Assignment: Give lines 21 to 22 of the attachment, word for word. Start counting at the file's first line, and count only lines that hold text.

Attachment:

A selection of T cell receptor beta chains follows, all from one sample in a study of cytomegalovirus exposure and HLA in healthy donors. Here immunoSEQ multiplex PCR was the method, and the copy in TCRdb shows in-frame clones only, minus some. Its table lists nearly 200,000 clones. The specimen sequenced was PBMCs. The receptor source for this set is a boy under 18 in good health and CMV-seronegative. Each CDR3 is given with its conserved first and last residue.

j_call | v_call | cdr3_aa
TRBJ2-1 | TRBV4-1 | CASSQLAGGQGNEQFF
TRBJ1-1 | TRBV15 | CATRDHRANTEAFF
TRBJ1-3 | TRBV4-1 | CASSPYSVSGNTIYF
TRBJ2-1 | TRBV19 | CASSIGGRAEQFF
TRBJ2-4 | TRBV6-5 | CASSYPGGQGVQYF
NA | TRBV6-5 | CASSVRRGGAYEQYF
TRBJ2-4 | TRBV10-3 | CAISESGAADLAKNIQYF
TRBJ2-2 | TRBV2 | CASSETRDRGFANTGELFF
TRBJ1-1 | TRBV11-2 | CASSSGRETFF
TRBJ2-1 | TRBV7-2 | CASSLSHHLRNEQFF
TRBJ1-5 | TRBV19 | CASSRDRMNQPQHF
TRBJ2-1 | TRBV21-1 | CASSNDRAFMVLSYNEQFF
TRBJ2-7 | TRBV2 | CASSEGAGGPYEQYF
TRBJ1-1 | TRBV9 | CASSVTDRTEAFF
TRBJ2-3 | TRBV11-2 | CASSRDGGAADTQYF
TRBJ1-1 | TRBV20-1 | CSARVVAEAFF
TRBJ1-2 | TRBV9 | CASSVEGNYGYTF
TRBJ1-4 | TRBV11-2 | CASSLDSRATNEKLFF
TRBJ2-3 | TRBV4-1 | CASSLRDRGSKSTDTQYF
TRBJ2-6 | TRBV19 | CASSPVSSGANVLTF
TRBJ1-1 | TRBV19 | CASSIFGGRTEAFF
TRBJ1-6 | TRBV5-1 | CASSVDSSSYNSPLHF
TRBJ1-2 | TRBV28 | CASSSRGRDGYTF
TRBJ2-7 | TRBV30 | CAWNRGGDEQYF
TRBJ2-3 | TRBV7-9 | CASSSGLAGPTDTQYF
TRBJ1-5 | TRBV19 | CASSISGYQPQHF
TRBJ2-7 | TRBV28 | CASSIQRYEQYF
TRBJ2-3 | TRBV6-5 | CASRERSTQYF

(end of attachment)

TRBJ2-3 | TRBV4-1 | CASSLRDRGSKSTDTQYF
TRBJ2-6 | TRBV19 | CASSPVSSGANVLTF